MASERU — Deputy Speaker of Parliament Sephiri Motanyane says the Democratic Congress (DC) government formed by Prime Minister Pakalitha Mosisili on February 28 is unconstitutional.
Motanyane, 74, said the constitution was violated and procedures were flouted when Mosisili dumped the Lesotho Congress for Democracy (DC) to form a new government.
On February 28 Mosisili defected to the DC with 44 LCD MPs in a move that effectively ended the LCD’s 15-year reign as the government.
After the “floor-crossing” Speaker of Parliament Ntlhoi Motsamai announced the DC as the new government amidst howls of protest from opposition and LCD MPs.
But Motanyane, who has been in parliament since 1965, said the DC cannot claim to be a government because it came into power through a flawed process.
Motanyane was speaking to the Lesotho Times last Friday, a day after opposition parties filed a case in the High Court challenging the legality of the DC government.
The opposition parties want the DC government declared illegal.
During the interview Motanyane insisted his views were not based on his political inclinations but on an interpretation of the constitution and parliamentary procedures.
The former Minister in the Prime Minister’s office said as the deputy speaker he is impartial and that he is only speaking about the events of February 28 because he does not want history to judge him “harshly for being silent”.
“The constitution was not obeyed and procedure in parliament was not followed,” he said.
“As things stand now the DC government is not constitutional. It should not be the government.”
“Constitutionally the LCD is still the government of Lesotho.”
Motanyane said the whole process from the “floor-crossing” by MPs to the declaration of the DC as the government was defective.
“There was no physical floor-crossing as stipulated in the regulations. But even if the 45 MPs had physically crossed the floor from the LCD to the DC it was wrong for the Speaker to then declare the DC as the new government because it did not have the majority and she does not have the powers to do so.”
Only the King, Motanyane added, has the power to declare a government formed.
“The constitution is clear that after an election the Speaker informs his Majesty who then, at the advice of the Council of State, appoints as prime minister an MP whose party appears to be in the majority or in an alliance that gives it the majority to form the government,” Motanyane said.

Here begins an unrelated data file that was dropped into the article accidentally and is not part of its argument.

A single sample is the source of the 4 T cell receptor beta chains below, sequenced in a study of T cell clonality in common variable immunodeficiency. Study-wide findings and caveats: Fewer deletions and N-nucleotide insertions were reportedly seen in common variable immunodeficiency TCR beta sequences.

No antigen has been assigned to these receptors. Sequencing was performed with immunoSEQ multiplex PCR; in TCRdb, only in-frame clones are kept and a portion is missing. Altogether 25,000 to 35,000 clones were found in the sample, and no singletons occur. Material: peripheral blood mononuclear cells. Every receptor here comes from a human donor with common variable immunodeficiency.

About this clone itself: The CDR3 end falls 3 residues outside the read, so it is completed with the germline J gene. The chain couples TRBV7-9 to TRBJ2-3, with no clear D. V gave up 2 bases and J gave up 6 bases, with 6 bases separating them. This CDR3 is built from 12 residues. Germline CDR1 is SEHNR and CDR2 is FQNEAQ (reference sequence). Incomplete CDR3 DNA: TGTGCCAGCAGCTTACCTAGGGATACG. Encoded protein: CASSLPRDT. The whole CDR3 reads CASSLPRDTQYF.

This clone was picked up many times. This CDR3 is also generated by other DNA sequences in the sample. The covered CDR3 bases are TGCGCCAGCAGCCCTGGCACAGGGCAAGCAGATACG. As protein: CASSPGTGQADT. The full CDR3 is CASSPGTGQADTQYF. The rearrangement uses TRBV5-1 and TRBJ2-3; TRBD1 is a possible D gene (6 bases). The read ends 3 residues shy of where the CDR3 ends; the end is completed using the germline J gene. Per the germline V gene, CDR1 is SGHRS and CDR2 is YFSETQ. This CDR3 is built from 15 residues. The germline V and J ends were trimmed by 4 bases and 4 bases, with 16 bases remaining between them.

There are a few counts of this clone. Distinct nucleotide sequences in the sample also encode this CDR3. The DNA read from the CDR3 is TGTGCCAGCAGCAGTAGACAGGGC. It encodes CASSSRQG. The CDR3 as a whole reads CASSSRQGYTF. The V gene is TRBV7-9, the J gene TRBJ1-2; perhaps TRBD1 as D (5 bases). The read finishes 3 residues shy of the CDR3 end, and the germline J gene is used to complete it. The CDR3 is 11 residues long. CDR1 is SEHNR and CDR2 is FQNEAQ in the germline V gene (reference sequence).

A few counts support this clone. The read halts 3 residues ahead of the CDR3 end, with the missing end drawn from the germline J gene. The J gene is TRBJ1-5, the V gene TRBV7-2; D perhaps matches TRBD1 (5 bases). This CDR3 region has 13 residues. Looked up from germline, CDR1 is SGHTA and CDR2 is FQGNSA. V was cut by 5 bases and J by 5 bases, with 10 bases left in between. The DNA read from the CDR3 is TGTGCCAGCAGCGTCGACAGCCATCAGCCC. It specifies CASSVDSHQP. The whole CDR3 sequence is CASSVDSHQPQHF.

“This is the same procedure the Speaker should have followed when the situation changed in parliament. She should have informed the king of the changes because only he has the appointing powers.”
Motanyane said he is sure that this process was not followed because instead of informing the King the Speaker proceeded to declare the DC as the new government.
“The whole process was illegal. The Speaker should not have declared the DC as the new government. Instead she should have informed the King that there had been floor-crossing in parliament and that the LCD no longer has the majority.”
The King would then have made the declaration but only after receiving advice from the Council of State, he said.
Motanyane however noted that even if the Speaker who is also a member of the Council of State had followed the constitution there was no way the King could have declared the DC as the government because it is not the majority in parliament.
“It’s clear that although the DC has the largest group in parliament it is not the majority. Clearly 45 MPs do not constitute a majority in a parliament that has 120 MPs,” he said.
In that situation, Motanyane explained, the King would have informed the DC to form an alliance with another party so that it has the majority to form a government.
“This did not happen. The DC was declared a government by the Speaker and not the King. The DC still has 45 MPs and that does not make the majority.”
Motanyane believes the Speaker was not impartial during the parliamentary proceedings that led to the formation of the DC government.
He was the one who was supposed to chair the session on February 28 but Motsamai decided she would conduct the proceedings.
This was after she had informed Motanyane that a new party had been formed and she wanted to chair the session on that day.
Motanyane said after Motsamai’s request he suspected that something was wrong.
What followed thereafter was surreal, he said.
“The Speaker read a list on MPs who had crossed to the DC and she even counted herself.
“How she had got the list I don’t know but I suspect the DC had given it to her beforehand or she was part and parcel of the new party,” he said.
He added that even the confidence motion passed on Mosisili on February 29 “was an act of self deceit by the DC”.
Anyone who claims that the vote of confidence passed on February 29 gave the DC the right to be the government is “clearly ignorant of the rules of the parliament”, Motanyane said.
“It was a useless motion because what is clear is that 45 MPs had defected to the DC and that those from other parties who supported the confidence motion were not in a coalition with the DC.”
“The terms of any coalition must be known by everyone. The NIP (National Independent Party) MPs that supported the motion were in the wrong because their party is in a coalition with the LCD and not DC. As things stand now the only coalition that is known is that of the LCD and NIP”.
Motsamai said she could not respond to Motanyane’s allegations “as that would be subjudice”.
She however sought to clarify why she voted.
“Ntate Motanyane and I both represent our constituencies in the National Assembly as MPs. By voting I was carrying out the mandate I had from my constituency,” she said.
“The fact that he did not vote with us could mean that he was merely carrying out instructions given him by his constituency.”